Featured Articles

Snapdragon 400 is Qualcomm’s SoC for watches, wearables

Snapdragon 400 is Qualcomm’s SoC for watches, wearables

We wanted to learn a bit more about Qualcomm's plans for wearables and it turns out that the company believes its…

More...
Qualcomm sampling 20nm Snapdragon 810

Qualcomm sampling 20nm Snapdragon 810

We had a chance to talk to Michelle Leyden-Li, Senior Director of Marketing, QCT at Qualcomm and get an update on…

More...
EVGA GTX 970 SC ACX 2.0 reviewed

EVGA GTX 970 SC ACX 2.0 reviewed

Nvidia has released two new graphics cards based on its latest Maxwell GPU architecture. The Geforce GTX 970 and Geforce GTX…

More...
Nvidia GTX 980 reviewed

Nvidia GTX 980 reviewed

Nvidia has released two new graphics cards based on its latest Maxwell GPU architecture. The Geforce GTX 970 and Geforce GTX…

More...
PowerColor TurboDuo R9 285 reviewed

PowerColor TurboDuo R9 285 reviewed

Today we will take a look at the PowerColor TurboDuo Radeon R9 285. The card is based on AMD’s new…

More...
Frontpage Slideshow | Copyright © 2006-2010 orks, a business unit of Nuevvo Webware Ltd.
Tuesday, 24 November 2009 12:01

iPhone has a proper virus

Written by Nick Farell

Image

You get that when you are popular


For ages
the fruit themed peddler of electronic toys, Apple has been claiming that its products are built with such wonderful security that they were invulnerable to the outside world. More cynical types pointed out that no virus writer could be bothered getting out of bed to write a virus for an operating system that could only infect three in every 100 computers.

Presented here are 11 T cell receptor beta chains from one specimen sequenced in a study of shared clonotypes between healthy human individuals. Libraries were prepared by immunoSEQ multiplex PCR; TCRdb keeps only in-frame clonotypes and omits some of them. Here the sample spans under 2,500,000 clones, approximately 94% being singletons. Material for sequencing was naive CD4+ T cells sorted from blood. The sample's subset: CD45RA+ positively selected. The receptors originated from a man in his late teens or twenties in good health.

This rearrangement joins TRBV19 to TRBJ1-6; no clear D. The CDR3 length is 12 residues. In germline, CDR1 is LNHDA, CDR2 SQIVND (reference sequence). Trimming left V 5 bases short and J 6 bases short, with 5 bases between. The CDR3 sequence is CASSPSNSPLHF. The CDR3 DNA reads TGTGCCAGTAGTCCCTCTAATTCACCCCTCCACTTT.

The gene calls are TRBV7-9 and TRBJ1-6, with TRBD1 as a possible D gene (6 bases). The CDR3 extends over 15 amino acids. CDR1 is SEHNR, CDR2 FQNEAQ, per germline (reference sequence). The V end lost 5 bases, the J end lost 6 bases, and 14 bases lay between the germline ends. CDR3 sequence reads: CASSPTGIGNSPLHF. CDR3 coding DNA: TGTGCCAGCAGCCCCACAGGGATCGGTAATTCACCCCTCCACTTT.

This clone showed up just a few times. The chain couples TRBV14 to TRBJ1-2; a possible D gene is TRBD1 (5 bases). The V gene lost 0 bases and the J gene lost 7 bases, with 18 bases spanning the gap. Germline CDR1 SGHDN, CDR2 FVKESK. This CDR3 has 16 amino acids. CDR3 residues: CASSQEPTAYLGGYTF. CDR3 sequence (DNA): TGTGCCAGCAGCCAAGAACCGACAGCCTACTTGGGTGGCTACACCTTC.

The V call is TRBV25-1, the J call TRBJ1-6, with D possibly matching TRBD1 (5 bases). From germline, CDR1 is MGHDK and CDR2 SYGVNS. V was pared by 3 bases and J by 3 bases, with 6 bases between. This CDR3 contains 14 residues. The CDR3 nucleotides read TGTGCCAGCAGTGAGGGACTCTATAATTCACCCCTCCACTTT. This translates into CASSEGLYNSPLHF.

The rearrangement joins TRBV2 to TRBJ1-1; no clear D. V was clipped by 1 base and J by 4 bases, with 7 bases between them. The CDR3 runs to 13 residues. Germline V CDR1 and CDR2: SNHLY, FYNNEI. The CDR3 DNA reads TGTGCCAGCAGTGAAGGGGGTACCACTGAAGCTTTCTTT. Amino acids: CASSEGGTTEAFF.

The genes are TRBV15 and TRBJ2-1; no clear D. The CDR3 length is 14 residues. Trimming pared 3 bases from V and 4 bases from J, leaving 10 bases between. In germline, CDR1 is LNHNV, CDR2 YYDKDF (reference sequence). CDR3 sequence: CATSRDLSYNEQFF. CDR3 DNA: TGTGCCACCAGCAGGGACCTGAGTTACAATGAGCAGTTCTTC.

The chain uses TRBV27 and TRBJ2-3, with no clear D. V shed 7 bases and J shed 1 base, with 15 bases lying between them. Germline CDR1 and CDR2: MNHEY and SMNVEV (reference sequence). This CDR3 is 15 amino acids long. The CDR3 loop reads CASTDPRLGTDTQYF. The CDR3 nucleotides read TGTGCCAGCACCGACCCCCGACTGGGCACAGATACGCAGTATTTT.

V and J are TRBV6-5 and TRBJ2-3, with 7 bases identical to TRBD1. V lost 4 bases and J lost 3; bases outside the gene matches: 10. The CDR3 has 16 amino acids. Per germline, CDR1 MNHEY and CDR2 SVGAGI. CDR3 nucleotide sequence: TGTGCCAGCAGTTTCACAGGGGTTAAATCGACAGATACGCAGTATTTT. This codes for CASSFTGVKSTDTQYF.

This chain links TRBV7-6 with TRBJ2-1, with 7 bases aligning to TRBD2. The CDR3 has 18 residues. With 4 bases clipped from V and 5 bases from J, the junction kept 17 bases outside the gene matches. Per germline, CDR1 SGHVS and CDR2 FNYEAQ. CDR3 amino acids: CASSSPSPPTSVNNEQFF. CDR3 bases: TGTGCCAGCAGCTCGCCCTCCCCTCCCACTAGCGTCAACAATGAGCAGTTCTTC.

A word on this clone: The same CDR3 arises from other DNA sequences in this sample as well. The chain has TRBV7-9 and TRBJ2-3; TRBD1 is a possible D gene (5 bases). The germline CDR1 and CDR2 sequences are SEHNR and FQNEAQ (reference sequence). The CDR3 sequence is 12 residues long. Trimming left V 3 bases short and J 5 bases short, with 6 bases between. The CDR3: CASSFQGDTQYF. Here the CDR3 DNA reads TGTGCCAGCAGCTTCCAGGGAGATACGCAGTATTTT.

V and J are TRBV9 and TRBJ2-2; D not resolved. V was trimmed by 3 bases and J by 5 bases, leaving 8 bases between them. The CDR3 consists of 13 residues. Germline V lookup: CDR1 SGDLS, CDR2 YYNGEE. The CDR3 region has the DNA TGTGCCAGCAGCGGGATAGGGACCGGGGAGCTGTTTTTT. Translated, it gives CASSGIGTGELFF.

Now that the iPhone has gotten a bit popular it seems that virus writers are taking an interest and are finding it a target which is as easy as a Sunday morning.
The new virus, dubbed "Duh" after a section of its code, also only affects iPhones that have been "jailbroken" so it is unlikely that Apple are going to care that much.

It connects the phone to an "internet control and command centre" in Lithuania that allows hackers surreptitiously to issue commands to the device remotely. It steals online banking passwords and snuffles around the user's SMS messages. People who visit ING's online banking site were directed to a phoney look-alike designed to steal their passwords.The worm also affected Australians using the Optus network but it was unclear how many had been infected so far.

It is a bit tricky that the only symptom of the infection is a severe reduction in battery life as iPhones tend to go through batteries quite quickly at the best of times.


blog comments powered by Disqus

 

Facebook activity

Latest Commented Articles

Recent Comments